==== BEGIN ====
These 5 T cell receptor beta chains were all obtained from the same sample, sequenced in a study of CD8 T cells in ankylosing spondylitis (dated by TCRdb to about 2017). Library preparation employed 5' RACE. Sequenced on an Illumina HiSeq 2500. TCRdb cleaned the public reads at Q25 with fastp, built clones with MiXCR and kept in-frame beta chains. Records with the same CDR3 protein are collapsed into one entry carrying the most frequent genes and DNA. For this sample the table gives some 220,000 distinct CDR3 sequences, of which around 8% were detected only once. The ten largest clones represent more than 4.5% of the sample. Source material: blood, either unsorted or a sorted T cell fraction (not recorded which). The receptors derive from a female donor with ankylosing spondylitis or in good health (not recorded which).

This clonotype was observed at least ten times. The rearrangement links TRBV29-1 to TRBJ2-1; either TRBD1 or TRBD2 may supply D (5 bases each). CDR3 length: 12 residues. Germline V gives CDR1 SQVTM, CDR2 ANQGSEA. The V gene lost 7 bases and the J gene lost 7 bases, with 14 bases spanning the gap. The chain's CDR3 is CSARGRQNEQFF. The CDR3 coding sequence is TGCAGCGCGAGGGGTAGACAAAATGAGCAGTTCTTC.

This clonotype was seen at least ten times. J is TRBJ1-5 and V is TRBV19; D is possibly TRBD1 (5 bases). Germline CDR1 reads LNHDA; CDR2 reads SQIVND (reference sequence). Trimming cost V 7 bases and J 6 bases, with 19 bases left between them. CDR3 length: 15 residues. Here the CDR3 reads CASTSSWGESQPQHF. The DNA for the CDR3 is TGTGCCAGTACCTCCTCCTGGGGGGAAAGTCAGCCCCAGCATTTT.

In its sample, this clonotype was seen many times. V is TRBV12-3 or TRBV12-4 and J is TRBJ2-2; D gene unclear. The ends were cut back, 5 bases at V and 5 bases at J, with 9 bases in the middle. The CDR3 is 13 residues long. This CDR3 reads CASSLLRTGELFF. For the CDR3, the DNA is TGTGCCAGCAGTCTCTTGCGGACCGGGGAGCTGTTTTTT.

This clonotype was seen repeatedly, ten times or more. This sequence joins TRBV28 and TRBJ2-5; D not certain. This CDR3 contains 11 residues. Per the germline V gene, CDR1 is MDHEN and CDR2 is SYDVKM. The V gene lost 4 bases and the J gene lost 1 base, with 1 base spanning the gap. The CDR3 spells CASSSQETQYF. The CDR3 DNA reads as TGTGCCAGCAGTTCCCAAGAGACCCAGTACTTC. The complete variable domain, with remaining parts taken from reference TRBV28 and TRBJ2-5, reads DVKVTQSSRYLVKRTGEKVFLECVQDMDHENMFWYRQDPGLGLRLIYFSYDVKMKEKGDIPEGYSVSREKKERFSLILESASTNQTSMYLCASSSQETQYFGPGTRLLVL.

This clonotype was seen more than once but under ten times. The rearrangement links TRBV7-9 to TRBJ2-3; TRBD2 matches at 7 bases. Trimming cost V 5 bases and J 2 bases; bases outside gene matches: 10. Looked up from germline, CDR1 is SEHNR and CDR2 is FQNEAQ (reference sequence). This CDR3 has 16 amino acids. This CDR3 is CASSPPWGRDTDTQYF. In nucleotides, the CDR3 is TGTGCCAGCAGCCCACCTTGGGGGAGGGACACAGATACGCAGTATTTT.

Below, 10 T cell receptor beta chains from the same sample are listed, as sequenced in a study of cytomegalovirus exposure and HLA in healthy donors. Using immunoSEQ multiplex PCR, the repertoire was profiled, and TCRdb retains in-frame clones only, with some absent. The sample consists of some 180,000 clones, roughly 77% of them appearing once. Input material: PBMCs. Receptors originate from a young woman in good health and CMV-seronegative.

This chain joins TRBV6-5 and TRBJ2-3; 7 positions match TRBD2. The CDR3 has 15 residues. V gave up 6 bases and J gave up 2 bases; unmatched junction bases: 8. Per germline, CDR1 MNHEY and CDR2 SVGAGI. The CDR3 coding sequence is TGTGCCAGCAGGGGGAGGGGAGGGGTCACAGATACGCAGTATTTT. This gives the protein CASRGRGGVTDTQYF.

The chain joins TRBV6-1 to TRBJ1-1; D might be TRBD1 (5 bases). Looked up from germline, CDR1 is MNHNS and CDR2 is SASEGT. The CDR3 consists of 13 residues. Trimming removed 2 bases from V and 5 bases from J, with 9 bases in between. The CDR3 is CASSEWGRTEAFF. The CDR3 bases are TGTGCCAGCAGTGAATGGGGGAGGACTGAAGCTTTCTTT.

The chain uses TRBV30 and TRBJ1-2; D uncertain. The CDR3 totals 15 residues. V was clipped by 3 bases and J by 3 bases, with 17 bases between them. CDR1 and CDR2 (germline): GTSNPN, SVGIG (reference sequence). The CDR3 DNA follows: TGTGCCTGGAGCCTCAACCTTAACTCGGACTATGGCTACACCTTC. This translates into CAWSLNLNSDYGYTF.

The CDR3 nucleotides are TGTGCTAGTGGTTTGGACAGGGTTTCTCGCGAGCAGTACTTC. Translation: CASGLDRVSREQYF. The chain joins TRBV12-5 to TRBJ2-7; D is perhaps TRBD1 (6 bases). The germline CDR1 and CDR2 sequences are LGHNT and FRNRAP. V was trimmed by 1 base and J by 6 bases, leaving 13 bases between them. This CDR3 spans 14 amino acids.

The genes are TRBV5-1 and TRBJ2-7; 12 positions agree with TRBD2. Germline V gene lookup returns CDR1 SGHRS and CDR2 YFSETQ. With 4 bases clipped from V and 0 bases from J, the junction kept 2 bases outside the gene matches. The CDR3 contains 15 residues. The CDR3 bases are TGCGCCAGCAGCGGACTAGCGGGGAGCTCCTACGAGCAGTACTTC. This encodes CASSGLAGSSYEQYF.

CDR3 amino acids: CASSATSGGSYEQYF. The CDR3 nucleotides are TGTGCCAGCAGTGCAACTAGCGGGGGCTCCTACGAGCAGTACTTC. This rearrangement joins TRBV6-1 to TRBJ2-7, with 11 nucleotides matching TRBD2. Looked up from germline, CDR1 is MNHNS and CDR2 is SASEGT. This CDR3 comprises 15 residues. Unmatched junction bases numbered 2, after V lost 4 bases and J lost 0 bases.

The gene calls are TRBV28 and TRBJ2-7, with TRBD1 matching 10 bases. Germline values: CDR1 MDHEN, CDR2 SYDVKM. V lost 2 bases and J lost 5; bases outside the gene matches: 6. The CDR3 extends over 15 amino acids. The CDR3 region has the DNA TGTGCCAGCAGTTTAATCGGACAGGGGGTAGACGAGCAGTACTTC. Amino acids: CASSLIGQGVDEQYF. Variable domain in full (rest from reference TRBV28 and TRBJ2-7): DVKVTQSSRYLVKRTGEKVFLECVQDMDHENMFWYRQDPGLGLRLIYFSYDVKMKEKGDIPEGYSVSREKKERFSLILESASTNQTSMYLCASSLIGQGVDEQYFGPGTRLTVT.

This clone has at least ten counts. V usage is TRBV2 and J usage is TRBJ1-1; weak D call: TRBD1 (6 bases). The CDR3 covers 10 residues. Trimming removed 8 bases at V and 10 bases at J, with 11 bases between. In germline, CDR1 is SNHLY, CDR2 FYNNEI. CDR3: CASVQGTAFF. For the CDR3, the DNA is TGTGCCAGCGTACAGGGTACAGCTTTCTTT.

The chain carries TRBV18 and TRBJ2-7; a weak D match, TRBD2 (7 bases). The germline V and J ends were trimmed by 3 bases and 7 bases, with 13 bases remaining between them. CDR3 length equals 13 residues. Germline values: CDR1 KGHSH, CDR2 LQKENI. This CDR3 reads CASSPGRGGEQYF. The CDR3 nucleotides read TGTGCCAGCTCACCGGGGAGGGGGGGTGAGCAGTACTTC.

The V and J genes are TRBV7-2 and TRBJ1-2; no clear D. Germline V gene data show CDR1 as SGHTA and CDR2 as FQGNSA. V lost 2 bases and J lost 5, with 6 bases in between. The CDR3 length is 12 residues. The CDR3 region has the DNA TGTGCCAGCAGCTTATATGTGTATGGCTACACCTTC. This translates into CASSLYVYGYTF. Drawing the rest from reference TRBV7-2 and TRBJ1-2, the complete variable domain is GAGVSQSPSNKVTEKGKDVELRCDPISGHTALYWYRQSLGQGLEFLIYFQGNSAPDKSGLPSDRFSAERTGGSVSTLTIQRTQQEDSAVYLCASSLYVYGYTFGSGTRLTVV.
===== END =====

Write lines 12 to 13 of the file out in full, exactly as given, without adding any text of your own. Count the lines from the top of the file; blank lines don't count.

The genes are TRBV5-1 and TRBJ2-7; 12 positions agree with TRBD2. Germline V gene lookup returns CDR1 SGHRS and CDR2 YFSETQ. With 4 bases clipped from V and 0 bases from J, the junction kept 2 bases outside the gene matches. The CDR3 contains 15 residues. The CDR3 bases are TGCGCCAGCAGCGGACTAGCGGGGAGCTCCTACGAGCAGTACTTC. This encodes CASSGLAGSSYEQYF.

CDR3 amino acids: CASSATSGGSYEQYF. The CDR3 nucleotides are TGTGCCAGCAGTGCAACTAGCGGGGGCTCCTACGAGCAGTACTTC. This rearrangement joins TRBV6-1 to TRBJ2-7, with 11 nucleotides matching TRBD2. Looked up from germline, CDR1 is MNHNS and CDR2 is SASEGT. This CDR3 comprises 15 residues. Unmatched junction bases numbered 2, after V lost 4 bases and J lost 0 bases.